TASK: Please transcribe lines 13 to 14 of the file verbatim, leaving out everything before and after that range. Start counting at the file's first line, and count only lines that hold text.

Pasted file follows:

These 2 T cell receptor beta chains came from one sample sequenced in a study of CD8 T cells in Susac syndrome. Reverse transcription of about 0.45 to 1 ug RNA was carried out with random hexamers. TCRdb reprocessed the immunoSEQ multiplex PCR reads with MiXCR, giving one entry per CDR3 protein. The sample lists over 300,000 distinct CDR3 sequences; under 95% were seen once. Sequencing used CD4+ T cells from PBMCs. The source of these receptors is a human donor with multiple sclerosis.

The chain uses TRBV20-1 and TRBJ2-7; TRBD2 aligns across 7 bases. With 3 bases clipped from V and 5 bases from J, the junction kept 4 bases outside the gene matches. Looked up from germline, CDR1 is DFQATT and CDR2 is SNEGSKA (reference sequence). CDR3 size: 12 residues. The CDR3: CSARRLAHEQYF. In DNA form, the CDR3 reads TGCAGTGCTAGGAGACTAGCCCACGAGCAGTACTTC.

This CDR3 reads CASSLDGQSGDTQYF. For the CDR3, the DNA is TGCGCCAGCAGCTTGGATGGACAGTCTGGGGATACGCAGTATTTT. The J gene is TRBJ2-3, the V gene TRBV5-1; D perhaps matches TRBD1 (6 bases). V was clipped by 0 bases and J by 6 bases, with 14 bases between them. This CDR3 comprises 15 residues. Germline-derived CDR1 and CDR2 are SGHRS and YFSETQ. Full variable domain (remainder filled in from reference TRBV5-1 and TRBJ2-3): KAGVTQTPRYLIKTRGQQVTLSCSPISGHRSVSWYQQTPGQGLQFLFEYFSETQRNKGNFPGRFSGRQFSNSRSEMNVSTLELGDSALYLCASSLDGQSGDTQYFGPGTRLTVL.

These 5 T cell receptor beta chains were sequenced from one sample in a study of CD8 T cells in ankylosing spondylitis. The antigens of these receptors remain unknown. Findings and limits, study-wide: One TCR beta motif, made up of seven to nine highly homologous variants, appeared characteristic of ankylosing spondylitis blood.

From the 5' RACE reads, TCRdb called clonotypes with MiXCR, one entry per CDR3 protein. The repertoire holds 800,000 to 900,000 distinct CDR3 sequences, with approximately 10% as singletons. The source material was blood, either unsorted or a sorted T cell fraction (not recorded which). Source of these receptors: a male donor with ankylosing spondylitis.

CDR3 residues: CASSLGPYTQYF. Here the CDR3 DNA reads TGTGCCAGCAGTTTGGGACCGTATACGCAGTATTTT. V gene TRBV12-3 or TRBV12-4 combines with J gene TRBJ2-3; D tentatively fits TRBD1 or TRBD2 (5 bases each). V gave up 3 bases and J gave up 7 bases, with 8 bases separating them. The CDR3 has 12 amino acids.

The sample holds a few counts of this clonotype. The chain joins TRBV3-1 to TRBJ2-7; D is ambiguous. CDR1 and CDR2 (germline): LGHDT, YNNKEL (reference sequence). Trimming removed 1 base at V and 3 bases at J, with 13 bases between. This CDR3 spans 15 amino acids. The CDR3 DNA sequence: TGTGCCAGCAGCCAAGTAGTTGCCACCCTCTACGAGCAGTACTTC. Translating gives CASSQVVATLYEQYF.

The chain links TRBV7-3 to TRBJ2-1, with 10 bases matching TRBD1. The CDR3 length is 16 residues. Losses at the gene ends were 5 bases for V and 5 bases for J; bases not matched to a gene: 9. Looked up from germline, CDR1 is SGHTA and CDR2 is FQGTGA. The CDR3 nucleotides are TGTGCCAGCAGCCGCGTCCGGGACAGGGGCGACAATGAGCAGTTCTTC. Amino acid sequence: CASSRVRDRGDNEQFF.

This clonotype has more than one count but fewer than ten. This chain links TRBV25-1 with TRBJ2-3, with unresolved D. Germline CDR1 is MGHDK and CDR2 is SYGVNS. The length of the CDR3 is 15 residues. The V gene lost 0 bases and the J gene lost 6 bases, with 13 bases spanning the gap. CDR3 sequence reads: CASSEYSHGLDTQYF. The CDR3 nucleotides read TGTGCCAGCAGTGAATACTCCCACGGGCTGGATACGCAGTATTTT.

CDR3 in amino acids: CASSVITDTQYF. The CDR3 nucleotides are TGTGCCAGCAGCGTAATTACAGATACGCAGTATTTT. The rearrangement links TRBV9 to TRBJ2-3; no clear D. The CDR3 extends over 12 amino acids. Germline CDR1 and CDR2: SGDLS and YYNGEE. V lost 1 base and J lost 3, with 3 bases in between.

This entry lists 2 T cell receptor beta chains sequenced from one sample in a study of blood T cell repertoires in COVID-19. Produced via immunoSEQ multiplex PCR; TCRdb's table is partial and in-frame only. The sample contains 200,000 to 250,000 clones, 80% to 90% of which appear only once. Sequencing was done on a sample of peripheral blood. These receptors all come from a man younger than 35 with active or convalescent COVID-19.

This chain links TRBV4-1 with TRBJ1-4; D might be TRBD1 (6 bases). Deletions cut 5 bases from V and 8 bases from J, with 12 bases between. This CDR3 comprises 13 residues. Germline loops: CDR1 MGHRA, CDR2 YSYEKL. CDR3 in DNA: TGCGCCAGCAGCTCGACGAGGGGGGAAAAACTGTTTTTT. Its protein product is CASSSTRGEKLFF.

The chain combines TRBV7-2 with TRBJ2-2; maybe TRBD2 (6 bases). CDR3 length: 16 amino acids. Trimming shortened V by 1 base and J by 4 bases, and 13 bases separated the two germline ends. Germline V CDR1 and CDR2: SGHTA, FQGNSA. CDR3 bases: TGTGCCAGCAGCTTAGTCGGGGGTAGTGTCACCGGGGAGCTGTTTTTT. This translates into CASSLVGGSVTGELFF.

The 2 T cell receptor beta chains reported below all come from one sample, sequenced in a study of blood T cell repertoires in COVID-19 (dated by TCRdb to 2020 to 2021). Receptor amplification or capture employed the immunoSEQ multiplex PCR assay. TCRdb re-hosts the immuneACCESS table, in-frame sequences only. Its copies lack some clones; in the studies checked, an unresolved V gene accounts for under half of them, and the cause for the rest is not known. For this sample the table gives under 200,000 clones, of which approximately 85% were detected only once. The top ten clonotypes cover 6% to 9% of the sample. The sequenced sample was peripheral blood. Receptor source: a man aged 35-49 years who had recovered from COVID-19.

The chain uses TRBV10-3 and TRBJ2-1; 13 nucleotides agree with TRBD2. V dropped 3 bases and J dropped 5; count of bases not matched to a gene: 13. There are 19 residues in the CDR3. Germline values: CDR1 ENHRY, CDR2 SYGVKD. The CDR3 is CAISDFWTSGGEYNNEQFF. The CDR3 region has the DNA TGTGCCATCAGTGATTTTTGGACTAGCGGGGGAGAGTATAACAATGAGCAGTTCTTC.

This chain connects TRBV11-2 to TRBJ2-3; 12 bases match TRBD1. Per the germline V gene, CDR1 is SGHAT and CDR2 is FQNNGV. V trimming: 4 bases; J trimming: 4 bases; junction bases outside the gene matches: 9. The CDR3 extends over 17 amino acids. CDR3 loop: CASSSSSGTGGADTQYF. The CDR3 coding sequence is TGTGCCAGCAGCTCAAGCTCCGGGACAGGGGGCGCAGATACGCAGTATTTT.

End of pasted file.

The chain combines TRBV7-2 with TRBJ2-2; maybe TRBD2 (6 bases). CDR3 length: 16 amino acids. Trimming shortened V by 1 base and J by 4 bases, and 13 bases separated the two germline ends. Germline V CDR1 and CDR2: SGHTA, FQGNSA. CDR3 bases: TGTGCCAGCAGCTTAGTCGGGGGTAGTGTCACCGGGGAGCTGTTTTTT. This translates into CASSLVGGSVTGELFF.

The 2 T cell receptor beta chains reported below all come from one sample, sequenced in a study of blood T cell repertoires in COVID-19 (dated by TCRdb to 2020 to 2021). Receptor amplification or capture employed the immunoSEQ multiplex PCR assay. TCRdb re-hosts the immuneACCESS table, in-frame sequences only. Its copies lack some clones; in the studies checked, an unresolved V gene accounts for under half of them, and the cause for the rest is not known. For this sample the table gives under 200,000 clones, of which approximately 85% were detected only once. The top ten clonotypes cover 6% to 9% of the sample. The sequenced sample was peripheral blood. Receptor source: a man aged 35-49 years who had recovered from COVID-19.